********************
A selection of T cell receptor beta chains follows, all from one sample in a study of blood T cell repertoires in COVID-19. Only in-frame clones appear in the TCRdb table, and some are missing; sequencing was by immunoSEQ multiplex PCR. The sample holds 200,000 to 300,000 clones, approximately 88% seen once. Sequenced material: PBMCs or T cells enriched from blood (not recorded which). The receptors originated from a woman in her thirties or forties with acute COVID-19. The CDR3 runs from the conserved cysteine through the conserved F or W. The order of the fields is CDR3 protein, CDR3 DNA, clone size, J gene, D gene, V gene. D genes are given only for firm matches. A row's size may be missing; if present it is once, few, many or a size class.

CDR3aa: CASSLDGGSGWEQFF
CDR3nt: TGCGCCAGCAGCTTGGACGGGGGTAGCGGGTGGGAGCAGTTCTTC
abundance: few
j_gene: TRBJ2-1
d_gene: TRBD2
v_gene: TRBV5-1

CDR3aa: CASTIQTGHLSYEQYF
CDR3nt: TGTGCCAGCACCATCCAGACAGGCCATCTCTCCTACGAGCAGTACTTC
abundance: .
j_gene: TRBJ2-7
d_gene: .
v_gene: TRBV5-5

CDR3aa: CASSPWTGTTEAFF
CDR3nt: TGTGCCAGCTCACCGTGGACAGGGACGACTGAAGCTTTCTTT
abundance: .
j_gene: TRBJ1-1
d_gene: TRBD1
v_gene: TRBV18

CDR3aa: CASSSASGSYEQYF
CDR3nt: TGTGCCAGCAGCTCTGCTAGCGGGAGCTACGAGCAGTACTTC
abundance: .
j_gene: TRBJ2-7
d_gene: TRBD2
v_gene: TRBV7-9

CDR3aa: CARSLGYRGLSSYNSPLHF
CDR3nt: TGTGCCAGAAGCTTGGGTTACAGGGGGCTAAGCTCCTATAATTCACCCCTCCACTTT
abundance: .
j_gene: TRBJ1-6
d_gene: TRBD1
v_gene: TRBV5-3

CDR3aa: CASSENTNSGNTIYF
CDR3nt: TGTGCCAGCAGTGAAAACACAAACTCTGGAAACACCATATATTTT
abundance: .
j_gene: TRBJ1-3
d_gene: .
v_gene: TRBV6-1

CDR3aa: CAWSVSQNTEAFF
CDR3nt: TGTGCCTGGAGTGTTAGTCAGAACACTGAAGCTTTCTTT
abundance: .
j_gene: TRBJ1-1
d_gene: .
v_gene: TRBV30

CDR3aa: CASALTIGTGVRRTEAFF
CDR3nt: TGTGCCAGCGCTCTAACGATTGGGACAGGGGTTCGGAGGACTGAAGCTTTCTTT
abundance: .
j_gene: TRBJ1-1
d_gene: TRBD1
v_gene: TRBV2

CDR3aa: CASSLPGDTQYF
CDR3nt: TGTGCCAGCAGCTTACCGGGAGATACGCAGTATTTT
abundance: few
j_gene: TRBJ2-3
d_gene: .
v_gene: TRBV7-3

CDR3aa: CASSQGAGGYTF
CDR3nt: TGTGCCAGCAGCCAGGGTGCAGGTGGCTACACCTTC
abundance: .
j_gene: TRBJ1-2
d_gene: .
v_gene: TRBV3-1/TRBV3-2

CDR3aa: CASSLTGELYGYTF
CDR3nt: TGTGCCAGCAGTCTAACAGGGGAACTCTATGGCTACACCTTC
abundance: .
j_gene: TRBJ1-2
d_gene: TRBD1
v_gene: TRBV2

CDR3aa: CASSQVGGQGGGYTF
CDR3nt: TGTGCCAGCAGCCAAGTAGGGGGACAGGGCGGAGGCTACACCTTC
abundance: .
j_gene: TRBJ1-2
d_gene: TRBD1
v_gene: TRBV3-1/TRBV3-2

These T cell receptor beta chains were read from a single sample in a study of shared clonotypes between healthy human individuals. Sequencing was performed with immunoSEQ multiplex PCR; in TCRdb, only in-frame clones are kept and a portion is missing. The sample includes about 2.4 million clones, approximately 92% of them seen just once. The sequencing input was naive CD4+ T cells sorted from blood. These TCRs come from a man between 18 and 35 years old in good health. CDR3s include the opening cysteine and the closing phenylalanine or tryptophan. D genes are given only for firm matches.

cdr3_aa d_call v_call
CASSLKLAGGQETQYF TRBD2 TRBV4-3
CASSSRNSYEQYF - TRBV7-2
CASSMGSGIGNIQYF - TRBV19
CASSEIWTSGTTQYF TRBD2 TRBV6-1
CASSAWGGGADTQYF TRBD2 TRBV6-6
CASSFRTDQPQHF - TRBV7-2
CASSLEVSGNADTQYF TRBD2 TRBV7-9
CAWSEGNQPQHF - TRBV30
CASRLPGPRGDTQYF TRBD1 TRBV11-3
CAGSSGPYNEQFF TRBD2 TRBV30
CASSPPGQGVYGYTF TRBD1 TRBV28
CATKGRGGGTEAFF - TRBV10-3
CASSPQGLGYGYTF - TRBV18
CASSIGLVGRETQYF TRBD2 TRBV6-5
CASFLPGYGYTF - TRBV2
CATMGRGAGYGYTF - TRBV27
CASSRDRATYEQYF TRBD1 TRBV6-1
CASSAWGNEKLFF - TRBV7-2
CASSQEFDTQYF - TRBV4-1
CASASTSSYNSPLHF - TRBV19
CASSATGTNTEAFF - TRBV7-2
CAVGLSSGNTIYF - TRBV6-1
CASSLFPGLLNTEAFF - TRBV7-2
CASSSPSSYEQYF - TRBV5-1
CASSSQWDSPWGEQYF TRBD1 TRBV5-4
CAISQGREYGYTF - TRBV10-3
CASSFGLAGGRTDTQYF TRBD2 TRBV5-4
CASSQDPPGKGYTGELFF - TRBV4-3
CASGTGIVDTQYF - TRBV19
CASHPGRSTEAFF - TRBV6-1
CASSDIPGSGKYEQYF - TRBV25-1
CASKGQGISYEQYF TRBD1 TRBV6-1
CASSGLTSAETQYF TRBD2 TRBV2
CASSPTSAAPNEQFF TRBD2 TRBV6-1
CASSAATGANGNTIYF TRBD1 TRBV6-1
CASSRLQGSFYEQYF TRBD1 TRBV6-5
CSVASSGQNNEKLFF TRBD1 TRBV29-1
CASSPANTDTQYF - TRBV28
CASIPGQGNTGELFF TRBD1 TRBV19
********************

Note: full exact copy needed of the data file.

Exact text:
A selection of T cell receptor beta chains follows, all from one sample in a study of blood T cell repertoires in COVID-19. Only in-frame clones appear in the TCRdb table, and some are missing; sequencing was by immunoSEQ multiplex PCR. The sample holds 200,000 to 300,000 clones, approximately 88% seen once. Sequenced material: PBMCs or T cells enriched from blood (not recorded which). The receptors originated from a woman in her thirties or forties with acute COVID-19. The CDR3 runs from the conserved cysteine through the conserved F or W. The order of the fields is CDR3 protein, CDR3 DNA, clone size, J gene, D gene, V gene. D genes are given only for firm matches. A row's size may be missing; if present it is once, few, many or a size class.

CDR3aa: CASSLDGGSGWEQFF
CDR3nt: TGCGCCAGCAGCTTGGACGGGGGTAGCGGGTGGGAGCAGTTCTTC
abundance: few
j_gene: TRBJ2-1
d_gene: TRBD2
v_gene: TRBV5-1

CDR3aa: CASTIQTGHLSYEQYF
CDR3nt: TGTGCCAGCACCATCCAGACAGGCCATCTCTCCTACGAGCAGTACTTC
abundance: .
j_gene: TRBJ2-7
d_gene: .
v_gene: TRBV5-5

CDR3aa: CASSPWTGTTEAFF
CDR3nt: TGTGCCAGCTCACCGTGGACAGGGACGACTGAAGCTTTCTTT
abundance: .
j_gene: TRBJ1-1
d_gene: TRBD1
v_gene: TRBV18

CDR3aa: CASSSASGSYEQYF
CDR3nt: TGTGCCAGCAGCTCTGCTAGCGGGAGCTACGAGCAGTACTTC
abundance: .
j_gene: TRBJ2-7
d_gene: TRBD2
v_gene: TRBV7-9

CDR3aa: CARSLGYRGLSSYNSPLHF
CDR3nt: TGTGCCAGAAGCTTGGGTTACAGGGGGCTAAGCTCCTATAATTCACCCCTCCACTTT
abundance: .
j_gene: TRBJ1-6
d_gene: TRBD1
v_gene: TRBV5-3

CDR3aa: CASSENTNSGNTIYF
CDR3nt: TGTGCCAGCAGTGAAAACACAAACTCTGGAAACACCATATATTTT
abundance: .
j_gene: TRBJ1-3
d_gene: .
v_gene: TRBV6-1

CDR3aa: CAWSVSQNTEAFF
CDR3nt: TGTGCCTGGAGTGTTAGTCAGAACACTGAAGCTTTCTTT
abundance: .
j_gene: TRBJ1-1
d_gene: .
v_gene: TRBV30

CDR3aa: CASALTIGTGVRRTEAFF
CDR3nt: TGTGCCAGCGCTCTAACGATTGGGACAGGGGTTCGGAGGACTGAAGCTTTCTTT
abundance: .
j_gene: TRBJ1-1
d_gene: TRBD1
v_gene: TRBV2

CDR3aa: CASSLPGDTQYF
CDR3nt: TGTGCCAGCAGCTTACCGGGAGATACGCAGTATTTT
abundance: few
j_gene: TRBJ2-3
d_gene: .
v_gene: TRBV7-3

CDR3aa: CASSQGAGGYTF
CDR3nt: TGTGCCAGCAGCCAGGGTGCAGGTGGCTACACCTTC
abundance: .
j_gene: TRBJ1-2
d_gene: .
v_gene: TRBV3-1/TRBV3-2

CDR3aa: CASSLTGELYGYTF
CDR3nt: TGTGCCAGCAGTCTAACAGGGGAACTCTATGGCTACACCTTC
abundance: .
j_gene: TRBJ1-2
d_gene: TRBD1
v_gene: TRBV2

CDR3aa: CASSQVGGQGGGYTF
CDR3nt: TGTGCCAGCAGCCAAGTAGGGGGACAGGGCGGAGGCTACACCTTC
abundance: .
j_gene: TRBJ1-2
d_gene: TRBD1
v_gene: TRBV3-1/TRBV3-2

These T cell receptor beta chains were read from a single sample in a study of shared clonotypes between healthy human individuals. Sequencing was performed with immunoSEQ multiplex PCR; in TCRdb, only in-frame clones are kept and a portion is missing. The sample includes about 2.4 million clones, approximately 92% of them seen just once. The sequencing input was naive CD4+ T cells sorted from blood. These TCRs come from a man between 18 and 35 years old in good health. CDR3s include the opening cysteine and the closing phenylalanine or tryptophan. D genes are given only for firm matches.

cdr3_aa d_call v_call
CASSLKLAGGQETQYF TRBD2 TRBV4-3
CASSSRNSYEQYF - TRBV7-2
CASSMGSGIGNIQYF - TRBV19
CASSEIWTSGTTQYF TRBD2 TRBV6-1
CASSAWGGGADTQYF TRBD2 TRBV6-6
CASSFRTDQPQHF - TRBV7-2
CASSLEVSGNADTQYF TRBD2 TRBV7-9
CAWSEGNQPQHF - TRBV30
CASRLPGPRGDTQYF TRBD1 TRBV11-3
CAGSSGPYNEQFF TRBD2 TRBV30
CASSPPGQGVYGYTF TRBD1 TRBV28
CATKGRGGGTEAFF - TRBV10-3
CASSPQGLGYGYTF - TRBV18
CASSIGLVGRETQYF TRBD2 TRBV6-5
CASFLPGYGYTF - TRBV2
CATMGRGAGYGYTF - TRBV27
CASSRDRATYEQYF TRBD1 TRBV6-1
CASSAWGNEKLFF - TRBV7-2
CASSQEFDTQYF - TRBV4-1
CASASTSSYNSPLHF - TRBV19
CASSATGTNTEAFF - TRBV7-2
CAVGLSSGNTIYF - TRBV6-1
CASSLFPGLLNTEAFF - TRBV7-2
CASSSPSSYEQYF - TRBV5-1
CASSSQWDSPWGEQYF TRBD1 TRBV5-4
CAISQGREYGYTF - TRBV10-3
CASSFGLAGGRTDTQYF TRBD2 TRBV5-4
CASSQDPPGKGYTGELFF - TRBV4-3
CASGTGIVDTQYF - TRBV19
CASHPGRSTEAFF - TRBV6-1
CASSDIPGSGKYEQYF - TRBV25-1
CASKGQGISYEQYF TRBD1 TRBV6-1
CASSGLTSAETQYF TRBD2 TRBV2
CASSPTSAAPNEQFF TRBD2 TRBV6-1
CASSAATGANGNTIYF TRBD1 TRBV6-1
CASSRLQGSFYEQYF TRBD1 TRBV6-5
CSVASSGQNNEKLFF TRBD1 TRBV29-1
CASSPANTDTQYF - TRBV28
CASIPGQGNTGELFF TRBD1 TRBV19